Blood cholesterol tests determine the amount of LDL (Low Density Lipoprotein) ‘bad’ cholesterol, HDL (High Density Lipoprotein) ‘good’ cholesterol) and triglycerides (other fatty substances) in your blood.
They are designed to assess whether you have a high, moderate or low risk of getting cardiovascular disease (heart disease or stroke) within the next 10 years.
However, the risk assessment is not just based on your cholesterol reading. It also takes into account:
• your BMI (body mass index), a measure of your weight in relation to your height
• other medical factors, including high blood pressure (hypertension) and diabetes
• your age, sex, family history and ethnicity
Blood cholesterol is measured in millimoles per litre of blood, shortened to mmol/L.
Recommended cholesterol levels
The official recommendation is that total cholesterol should be:
• 5 mmol/L or less for healthy adults
• 4 mmol/L or less for those at high risk
On average, men in England have a cholesterol level of 5.5 mmol/L and women have a level of 5.6 mmol/L. Over 60% of adults have a cholesterol level above 5 mmol/L.
LDL ‘BAD’ CHOLESTEROL
This is not the whole risk story by any means. Firstly, total cholesterol is not a good marker of potential trouble. LDL is the ‘bad’ cholesterol and levels of LDL should be:
• 3 mmol/L of LDL or less for healthy adults
• 2 mmol/L of LDL or less for those at high risk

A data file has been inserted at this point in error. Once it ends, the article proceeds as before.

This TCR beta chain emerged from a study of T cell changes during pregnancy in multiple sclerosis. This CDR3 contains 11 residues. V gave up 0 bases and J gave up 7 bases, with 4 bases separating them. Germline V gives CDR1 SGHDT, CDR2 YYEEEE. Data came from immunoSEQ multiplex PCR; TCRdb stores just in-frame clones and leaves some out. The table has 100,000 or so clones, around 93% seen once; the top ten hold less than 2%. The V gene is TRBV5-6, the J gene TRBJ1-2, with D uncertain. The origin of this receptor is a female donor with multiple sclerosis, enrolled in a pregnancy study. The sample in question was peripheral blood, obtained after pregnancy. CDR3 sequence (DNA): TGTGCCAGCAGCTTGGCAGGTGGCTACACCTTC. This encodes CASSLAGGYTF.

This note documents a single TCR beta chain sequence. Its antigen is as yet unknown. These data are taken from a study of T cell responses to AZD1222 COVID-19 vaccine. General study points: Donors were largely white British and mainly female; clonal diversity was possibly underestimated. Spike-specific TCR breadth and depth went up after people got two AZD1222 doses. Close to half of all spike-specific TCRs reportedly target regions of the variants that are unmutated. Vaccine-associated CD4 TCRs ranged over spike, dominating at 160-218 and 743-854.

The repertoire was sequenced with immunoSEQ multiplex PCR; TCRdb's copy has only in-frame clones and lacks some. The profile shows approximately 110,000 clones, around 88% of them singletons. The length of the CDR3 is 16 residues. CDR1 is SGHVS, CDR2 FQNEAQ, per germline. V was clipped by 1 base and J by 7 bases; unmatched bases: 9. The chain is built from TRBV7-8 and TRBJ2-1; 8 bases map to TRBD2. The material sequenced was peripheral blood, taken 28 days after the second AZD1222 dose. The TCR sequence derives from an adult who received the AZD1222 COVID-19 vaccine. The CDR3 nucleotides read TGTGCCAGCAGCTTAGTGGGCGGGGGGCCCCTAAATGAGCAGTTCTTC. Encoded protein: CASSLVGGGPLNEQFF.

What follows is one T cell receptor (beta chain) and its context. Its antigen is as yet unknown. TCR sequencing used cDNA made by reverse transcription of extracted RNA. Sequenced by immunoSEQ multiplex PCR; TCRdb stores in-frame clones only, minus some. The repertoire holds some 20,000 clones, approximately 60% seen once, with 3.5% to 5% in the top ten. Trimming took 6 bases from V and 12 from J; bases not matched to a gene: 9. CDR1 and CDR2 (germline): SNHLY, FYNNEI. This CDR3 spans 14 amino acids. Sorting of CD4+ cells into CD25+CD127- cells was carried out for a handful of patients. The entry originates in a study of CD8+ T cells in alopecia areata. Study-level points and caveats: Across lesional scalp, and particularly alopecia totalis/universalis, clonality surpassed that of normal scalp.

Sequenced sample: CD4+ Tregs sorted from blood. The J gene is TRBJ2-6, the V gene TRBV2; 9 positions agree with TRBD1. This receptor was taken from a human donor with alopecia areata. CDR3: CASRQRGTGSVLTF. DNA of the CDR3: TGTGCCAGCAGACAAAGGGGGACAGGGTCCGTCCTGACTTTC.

HDL ‘GOOD’ CHOLESTEROL
HDL is the ‘good’ form and should be above 1 mmol/L. A lower level of HDL than this can increase your risk of heart disease.
Your doctor may also calculate your total cholesterol level divided by your HDL level. Generally, this total to HDL ratio should be below 4, as a higher ratio increases heart disease risk.
These are the fats you use for energy and come from the fatty foods you eat. Excess triglycerides in the blood increase heart problems.
Your ideal level of triglycerides should be less than 1.7 mmol/L.
It’s a really good idea to get your blood levels tested if you are in one of the higher-risk categories for heart disease. You may be called in by your doctor to have the tests.
These high-risk categories are:
• Family history of early cardiovascular disease (for example, if your father or brother developed heart disease or had a heart attack or stroke before the age of 55, or if your mother or sister had these conditions before the age of 65)
• A close family member has a cholesterol-related condition
• Being overweight or obese
• High blood pressure or diabetes
• Another medical condition such as a kidney condition, an underactive thyroid gland or an inflamed pancreas (pancreatitis), as these can all cause increased levels of cholesterol or triglycerides
• Diagnosed with coronary heart disease, stroke or peripheral arterial disease (PAD).